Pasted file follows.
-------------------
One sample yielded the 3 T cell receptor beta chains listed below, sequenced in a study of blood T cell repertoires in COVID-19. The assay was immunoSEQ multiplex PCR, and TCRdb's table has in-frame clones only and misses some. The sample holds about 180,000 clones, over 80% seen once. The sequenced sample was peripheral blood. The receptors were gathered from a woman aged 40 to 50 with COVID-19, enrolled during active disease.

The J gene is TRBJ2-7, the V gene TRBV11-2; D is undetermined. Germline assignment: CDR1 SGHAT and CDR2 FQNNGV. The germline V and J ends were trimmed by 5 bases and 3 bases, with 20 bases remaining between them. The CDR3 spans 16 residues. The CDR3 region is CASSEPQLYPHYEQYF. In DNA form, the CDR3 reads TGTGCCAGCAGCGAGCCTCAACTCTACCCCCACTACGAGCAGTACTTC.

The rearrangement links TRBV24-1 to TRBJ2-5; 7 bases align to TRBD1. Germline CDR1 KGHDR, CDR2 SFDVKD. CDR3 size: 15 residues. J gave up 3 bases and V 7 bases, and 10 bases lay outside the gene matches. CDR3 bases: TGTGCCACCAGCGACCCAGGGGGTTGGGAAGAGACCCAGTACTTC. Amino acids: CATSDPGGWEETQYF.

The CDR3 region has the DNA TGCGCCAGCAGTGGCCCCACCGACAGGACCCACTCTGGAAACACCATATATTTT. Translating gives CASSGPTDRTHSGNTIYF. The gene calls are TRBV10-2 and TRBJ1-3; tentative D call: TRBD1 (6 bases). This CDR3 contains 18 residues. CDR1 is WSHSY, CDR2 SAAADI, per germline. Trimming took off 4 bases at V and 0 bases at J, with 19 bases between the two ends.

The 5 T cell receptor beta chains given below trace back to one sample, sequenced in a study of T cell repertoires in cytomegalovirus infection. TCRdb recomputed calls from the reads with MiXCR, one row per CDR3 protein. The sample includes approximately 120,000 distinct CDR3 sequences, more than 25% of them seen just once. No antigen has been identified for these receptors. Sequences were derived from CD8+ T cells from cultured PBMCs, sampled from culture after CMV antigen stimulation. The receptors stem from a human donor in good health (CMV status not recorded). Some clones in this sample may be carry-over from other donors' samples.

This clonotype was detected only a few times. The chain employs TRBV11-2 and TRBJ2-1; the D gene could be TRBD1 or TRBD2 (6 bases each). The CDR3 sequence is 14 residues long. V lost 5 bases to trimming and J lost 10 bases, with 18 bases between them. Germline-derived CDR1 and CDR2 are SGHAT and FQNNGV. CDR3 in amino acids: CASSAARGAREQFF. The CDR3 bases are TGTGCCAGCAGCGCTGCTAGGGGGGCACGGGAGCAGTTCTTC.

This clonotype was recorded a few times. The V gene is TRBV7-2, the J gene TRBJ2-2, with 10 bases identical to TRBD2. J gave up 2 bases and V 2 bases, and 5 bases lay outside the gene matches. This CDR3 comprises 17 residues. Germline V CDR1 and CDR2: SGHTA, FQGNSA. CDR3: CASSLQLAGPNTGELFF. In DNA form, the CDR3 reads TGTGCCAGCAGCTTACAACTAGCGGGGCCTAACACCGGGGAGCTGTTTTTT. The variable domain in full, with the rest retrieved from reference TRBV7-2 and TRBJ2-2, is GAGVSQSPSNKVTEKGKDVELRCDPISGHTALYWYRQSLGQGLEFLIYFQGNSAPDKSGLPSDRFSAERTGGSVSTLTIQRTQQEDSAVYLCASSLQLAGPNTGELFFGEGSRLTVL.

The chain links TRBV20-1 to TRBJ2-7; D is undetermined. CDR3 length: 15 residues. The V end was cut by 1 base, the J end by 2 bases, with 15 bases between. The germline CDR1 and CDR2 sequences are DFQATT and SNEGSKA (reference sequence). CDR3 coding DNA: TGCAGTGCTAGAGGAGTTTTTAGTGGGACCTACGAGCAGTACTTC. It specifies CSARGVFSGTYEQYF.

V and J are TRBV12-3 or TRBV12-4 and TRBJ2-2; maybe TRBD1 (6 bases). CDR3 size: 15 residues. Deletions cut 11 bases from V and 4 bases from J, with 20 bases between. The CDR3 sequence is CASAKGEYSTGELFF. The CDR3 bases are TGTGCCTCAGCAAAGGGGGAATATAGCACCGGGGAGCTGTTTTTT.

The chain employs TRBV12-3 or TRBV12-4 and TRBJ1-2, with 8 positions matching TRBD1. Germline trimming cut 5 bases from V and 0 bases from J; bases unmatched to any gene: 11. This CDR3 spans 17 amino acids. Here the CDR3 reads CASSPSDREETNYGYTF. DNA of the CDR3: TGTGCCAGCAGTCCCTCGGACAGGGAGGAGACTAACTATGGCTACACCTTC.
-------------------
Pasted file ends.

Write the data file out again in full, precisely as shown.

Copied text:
One sample yielded the 3 T cell receptor beta chains listed below, sequenced in a study of blood T cell repertoires in COVID-19. The assay was immunoSEQ multiplex PCR, and TCRdb's table has in-frame clones only and misses some. The sample holds about 180,000 clones, over 80% seen once. The sequenced sample was peripheral blood. The receptors were gathered from a woman aged 40 to 50 with COVID-19, enrolled during active disease.

The J gene is TRBJ2-7, the V gene TRBV11-2; D is undetermined. Germline assignment: CDR1 SGHAT and CDR2 FQNNGV. The germline V and J ends were trimmed by 5 bases and 3 bases, with 20 bases remaining between them. The CDR3 spans 16 residues. The CDR3 region is CASSEPQLYPHYEQYF. In DNA form, the CDR3 reads TGTGCCAGCAGCGAGCCTCAACTCTACCCCCACTACGAGCAGTACTTC.

The rearrangement links TRBV24-1 to TRBJ2-5; 7 bases align to TRBD1. Germline CDR1 KGHDR, CDR2 SFDVKD. CDR3 size: 15 residues. J gave up 3 bases and V 7 bases, and 10 bases lay outside the gene matches. CDR3 bases: TGTGCCACCAGCGACCCAGGGGGTTGGGAAGAGACCCAGTACTTC. Amino acids: CATSDPGGWEETQYF.

The CDR3 region has the DNA TGCGCCAGCAGTGGCCCCACCGACAGGACCCACTCTGGAAACACCATATATTTT. Translating gives CASSGPTDRTHSGNTIYF. The gene calls are TRBV10-2 and TRBJ1-3; tentative D call: TRBD1 (6 bases). This CDR3 contains 18 residues. CDR1 is WSHSY, CDR2 SAAADI, per germline. Trimming took off 4 bases at V and 0 bases at J, with 19 bases between the two ends.

The 5 T cell receptor beta chains given below trace back to one sample, sequenced in a study of T cell repertoires in cytomegalovirus infection. TCRdb recomputed calls from the reads with MiXCR, one row per CDR3 protein. The sample includes approximately 120,000 distinct CDR3 sequences, more than 25% of them seen just once. No antigen has been identified for these receptors. Sequences were derived from CD8+ T cells from cultured PBMCs, sampled from culture after CMV antigen stimulation. The receptors stem from a human donor in good health (CMV status not recorded). Some clones in this sample may be carry-over from other donors' samples.

This clonotype was detected only a few times. The chain employs TRBV11-2 and TRBJ2-1; the D gene could be TRBD1 or TRBD2 (6 bases each). The CDR3 sequence is 14 residues long. V lost 5 bases to trimming and J lost 10 bases, with 18 bases between them. Germline-derived CDR1 and CDR2 are SGHAT and FQNNGV. CDR3 in amino acids: CASSAARGAREQFF. The CDR3 bases are TGTGCCAGCAGCGCTGCTAGGGGGGCACGGGAGCAGTTCTTC.

This clonotype was recorded a few times. The V gene is TRBV7-2, the J gene TRBJ2-2, with 10 bases identical to TRBD2. J gave up 2 bases and V 2 bases, and 5 bases lay outside the gene matches. This CDR3 comprises 17 residues. Germline V CDR1 and CDR2: SGHTA, FQGNSA. CDR3: CASSLQLAGPNTGELFF. In DNA form, the CDR3 reads TGTGCCAGCAGCTTACAACTAGCGGGGCCTAACACCGGGGAGCTGTTTTTT. The variable domain in full, with the rest retrieved from reference TRBV7-2 and TRBJ2-2, is GAGVSQSPSNKVTEKGKDVELRCDPISGHTALYWYRQSLGQGLEFLIYFQGNSAPDKSGLPSDRFSAERTGGSVSTLTIQRTQQEDSAVYLCASSLQLAGPNTGELFFGEGSRLTVL.

The chain links TRBV20-1 to TRBJ2-7; D is undetermined. CDR3 length: 15 residues. The V end was cut by 1 base, the J end by 2 bases, with 15 bases between. The germline CDR1 and CDR2 sequences are DFQATT and SNEGSKA (reference sequence). CDR3 coding DNA: TGCAGTGCTAGAGGAGTTTTTAGTGGGACCTACGAGCAGTACTTC. It specifies CSARGVFSGTYEQYF.

V and J are TRBV12-3 or TRBV12-4 and TRBJ2-2; maybe TRBD1 (6 bases). CDR3 size: 15 residues. Deletions cut 11 bases from V and 4 bases from J, with 20 bases between. The CDR3 sequence is CASAKGEYSTGELFF. The CDR3 bases are TGTGCCTCAGCAAAGGGGGAATATAGCACCGGGGAGCTGTTTTTT.

The chain employs TRBV12-3 or TRBV12-4 and TRBJ1-2, with 8 positions matching TRBD1. Germline trimming cut 5 bases from V and 0 bases from J; bases unmatched to any gene: 11. This CDR3 spans 17 amino acids. Here the CDR3 reads CASSPSDREETNYGYTF. DNA of the CDR3: TGTGCCAGCAGTCCCTCGGACAGGGAGGAGACTAACTATGGCTACACCTTC.